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Trish Clark presents at last year’s 48 Hour Film Project, the kickoff for which is always at the Outer Space.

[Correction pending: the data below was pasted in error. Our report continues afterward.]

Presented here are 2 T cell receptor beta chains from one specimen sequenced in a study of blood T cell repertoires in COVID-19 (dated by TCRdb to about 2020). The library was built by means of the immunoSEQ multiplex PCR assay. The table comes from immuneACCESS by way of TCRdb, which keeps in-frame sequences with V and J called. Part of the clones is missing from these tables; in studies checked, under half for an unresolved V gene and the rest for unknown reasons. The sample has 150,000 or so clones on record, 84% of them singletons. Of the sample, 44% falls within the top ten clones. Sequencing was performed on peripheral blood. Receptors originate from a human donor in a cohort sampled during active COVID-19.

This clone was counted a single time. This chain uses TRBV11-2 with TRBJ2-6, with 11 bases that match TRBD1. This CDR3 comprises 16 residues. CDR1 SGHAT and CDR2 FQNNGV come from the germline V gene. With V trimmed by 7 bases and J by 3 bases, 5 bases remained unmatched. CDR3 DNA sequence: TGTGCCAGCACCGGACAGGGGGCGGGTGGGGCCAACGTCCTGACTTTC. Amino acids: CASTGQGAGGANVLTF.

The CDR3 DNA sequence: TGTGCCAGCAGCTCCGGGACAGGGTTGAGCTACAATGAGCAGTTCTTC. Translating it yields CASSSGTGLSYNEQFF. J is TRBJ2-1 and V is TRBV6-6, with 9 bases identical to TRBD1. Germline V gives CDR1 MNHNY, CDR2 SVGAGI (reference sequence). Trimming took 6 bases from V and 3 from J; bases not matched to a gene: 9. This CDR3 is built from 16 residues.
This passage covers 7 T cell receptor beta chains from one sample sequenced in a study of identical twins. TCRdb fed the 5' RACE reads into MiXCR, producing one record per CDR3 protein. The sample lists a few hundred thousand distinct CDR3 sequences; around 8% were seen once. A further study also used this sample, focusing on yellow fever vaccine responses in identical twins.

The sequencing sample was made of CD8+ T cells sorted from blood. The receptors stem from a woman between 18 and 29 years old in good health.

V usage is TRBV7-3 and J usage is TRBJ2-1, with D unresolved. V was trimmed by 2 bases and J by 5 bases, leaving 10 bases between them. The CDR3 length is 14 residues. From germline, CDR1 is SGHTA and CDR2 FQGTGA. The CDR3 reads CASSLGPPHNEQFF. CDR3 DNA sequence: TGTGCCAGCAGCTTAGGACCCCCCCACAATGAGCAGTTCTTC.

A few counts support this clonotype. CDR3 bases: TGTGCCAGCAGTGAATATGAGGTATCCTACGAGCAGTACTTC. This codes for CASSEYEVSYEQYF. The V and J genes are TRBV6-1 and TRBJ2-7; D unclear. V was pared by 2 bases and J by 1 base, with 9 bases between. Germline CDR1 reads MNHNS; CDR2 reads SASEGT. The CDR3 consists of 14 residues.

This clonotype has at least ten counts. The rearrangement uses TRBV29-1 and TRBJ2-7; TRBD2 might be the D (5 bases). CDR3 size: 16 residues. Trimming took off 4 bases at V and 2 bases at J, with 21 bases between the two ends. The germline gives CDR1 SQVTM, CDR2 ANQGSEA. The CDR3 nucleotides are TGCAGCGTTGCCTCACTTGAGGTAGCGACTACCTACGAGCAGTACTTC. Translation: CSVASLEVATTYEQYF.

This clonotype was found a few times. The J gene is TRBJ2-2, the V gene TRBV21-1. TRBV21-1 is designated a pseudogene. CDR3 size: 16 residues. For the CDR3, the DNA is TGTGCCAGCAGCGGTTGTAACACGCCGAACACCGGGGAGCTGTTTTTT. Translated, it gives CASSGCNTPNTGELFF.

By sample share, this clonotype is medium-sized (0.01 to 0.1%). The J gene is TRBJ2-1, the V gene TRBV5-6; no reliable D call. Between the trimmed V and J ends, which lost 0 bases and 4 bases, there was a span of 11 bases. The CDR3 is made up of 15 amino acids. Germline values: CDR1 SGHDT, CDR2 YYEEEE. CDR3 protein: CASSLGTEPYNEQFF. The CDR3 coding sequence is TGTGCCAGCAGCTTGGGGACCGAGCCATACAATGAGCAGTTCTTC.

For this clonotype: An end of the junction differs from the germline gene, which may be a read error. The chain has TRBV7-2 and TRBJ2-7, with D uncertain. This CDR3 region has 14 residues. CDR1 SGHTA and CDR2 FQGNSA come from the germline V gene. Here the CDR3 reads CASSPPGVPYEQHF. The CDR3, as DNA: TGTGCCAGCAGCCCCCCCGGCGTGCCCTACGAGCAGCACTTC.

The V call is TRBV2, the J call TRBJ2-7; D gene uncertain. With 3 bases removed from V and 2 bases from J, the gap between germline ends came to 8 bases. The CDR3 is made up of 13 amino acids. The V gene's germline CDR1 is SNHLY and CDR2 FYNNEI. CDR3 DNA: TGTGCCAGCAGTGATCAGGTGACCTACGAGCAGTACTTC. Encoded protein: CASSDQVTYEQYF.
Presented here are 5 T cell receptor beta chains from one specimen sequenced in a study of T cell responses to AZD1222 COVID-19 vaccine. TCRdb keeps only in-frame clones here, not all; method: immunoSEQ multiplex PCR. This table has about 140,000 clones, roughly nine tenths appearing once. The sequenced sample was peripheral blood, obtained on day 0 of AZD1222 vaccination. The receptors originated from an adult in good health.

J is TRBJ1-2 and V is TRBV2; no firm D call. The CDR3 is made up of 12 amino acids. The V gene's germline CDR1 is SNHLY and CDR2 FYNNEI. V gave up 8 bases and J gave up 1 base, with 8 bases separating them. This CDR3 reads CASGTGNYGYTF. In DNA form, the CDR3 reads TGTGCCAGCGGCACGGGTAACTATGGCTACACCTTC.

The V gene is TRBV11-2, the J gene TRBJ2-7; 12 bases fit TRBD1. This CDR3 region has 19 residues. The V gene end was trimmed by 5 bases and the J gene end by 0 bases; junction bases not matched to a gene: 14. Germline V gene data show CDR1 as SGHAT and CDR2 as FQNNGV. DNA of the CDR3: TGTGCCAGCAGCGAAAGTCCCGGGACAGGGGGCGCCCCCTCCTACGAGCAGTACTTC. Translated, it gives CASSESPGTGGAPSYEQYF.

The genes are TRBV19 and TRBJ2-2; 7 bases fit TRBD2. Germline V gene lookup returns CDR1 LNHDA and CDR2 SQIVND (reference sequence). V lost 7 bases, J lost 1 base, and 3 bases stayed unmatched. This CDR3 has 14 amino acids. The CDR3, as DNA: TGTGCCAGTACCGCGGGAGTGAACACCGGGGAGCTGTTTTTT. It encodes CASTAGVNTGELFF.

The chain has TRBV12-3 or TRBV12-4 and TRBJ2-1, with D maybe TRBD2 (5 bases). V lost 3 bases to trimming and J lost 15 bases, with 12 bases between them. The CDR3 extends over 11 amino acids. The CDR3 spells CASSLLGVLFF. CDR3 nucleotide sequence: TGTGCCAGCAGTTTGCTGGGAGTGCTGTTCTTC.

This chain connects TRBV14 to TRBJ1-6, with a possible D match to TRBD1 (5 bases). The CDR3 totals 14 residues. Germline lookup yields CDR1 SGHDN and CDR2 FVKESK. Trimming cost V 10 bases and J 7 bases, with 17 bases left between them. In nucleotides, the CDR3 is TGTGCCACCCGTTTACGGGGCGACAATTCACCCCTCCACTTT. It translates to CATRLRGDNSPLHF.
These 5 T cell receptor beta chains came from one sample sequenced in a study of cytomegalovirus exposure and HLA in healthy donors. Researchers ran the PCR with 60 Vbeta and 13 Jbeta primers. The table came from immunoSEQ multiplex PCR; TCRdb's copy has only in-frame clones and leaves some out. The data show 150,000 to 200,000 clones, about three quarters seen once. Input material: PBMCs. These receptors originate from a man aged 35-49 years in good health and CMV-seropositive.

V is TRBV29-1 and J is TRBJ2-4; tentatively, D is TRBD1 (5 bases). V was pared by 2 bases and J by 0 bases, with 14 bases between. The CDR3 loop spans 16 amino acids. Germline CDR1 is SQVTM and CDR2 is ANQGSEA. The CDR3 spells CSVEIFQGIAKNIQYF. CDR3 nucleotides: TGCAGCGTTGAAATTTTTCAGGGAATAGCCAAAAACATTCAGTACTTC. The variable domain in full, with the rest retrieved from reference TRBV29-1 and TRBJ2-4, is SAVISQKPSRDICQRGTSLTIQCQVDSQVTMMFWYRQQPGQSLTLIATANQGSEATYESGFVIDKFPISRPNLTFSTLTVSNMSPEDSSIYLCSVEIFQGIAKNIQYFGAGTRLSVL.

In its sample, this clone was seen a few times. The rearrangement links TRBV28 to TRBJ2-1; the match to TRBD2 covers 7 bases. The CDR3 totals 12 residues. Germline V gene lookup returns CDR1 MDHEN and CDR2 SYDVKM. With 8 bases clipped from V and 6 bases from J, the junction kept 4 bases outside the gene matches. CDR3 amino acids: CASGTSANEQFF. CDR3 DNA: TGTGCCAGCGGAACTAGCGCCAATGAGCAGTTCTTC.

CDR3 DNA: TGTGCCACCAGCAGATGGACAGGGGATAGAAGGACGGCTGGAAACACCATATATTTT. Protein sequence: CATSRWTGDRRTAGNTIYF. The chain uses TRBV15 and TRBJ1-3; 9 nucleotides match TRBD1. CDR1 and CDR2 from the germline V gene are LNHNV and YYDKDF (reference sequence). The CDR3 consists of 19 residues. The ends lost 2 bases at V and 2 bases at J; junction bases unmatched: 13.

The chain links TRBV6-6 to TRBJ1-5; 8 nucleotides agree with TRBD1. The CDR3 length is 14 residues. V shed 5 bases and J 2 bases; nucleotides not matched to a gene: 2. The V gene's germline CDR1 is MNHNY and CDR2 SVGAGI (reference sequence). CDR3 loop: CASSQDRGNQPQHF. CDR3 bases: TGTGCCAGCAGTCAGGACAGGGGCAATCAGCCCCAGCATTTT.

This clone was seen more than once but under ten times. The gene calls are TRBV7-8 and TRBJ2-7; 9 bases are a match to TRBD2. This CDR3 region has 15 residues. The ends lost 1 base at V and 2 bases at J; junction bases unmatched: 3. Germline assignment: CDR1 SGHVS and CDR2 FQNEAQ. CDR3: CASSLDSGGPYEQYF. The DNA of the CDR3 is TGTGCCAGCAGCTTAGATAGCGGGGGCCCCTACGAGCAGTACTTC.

continued its Film Industry Training Program in the summer of 2012. Clark, Whalen and Field lamented that there was no clear place for locals to turn for advice on which cameras to use, the importance of storyboarding, or how to set up a shot. Until, that is, they seemed up something called the Nutmeg Institute. Along with their tentative slogan: “Welcome to the Nut.” “This is us starting a new business to act as a collaborative and cooperative spot for content creators to go to,” Clark told The Arts Paper in a recent interview. “It’s a way for us to offer educational tips. As Mike always says, it’s supposed to be a local movie resource that he wishes was around when he first started making movies.” One of the first regularly scheduled events that the Nutmeg Institute has planned for 2018 is the new movies-and-brunch series at the Outer Space. In addition to Die Hard, some of the screenings already on the calendar include Leo McCarey’s mid-century romance An Affair to Remember (1957) on Feb. 11, Robert Zemeckis’s 1984 action-adventure Romancing the Stone on Mar. 3, and the Coen Brothers’ indelible screwball comedy Raising Arizona (1987) on April 15. The series will also include an Oscars 2018 viewing event on Mar. 4, which Clark described as the unofficial kick-off date for the various happy hours, workshops and meet-and-greets that lead up to the 48 Hour Film Project New Haven competition in July. For each screening in the Outer Space series, Clark, Whalen, and Field will put together a short, promotional video (a la Turner Classic Movies) in which one of them will share some background on the movie’s production and legacy. Doors will open at 11 a.m. and the movie will start playing at noon. If more than 30 people buy tickets for any given movie, then the screening will shift from the Outer Space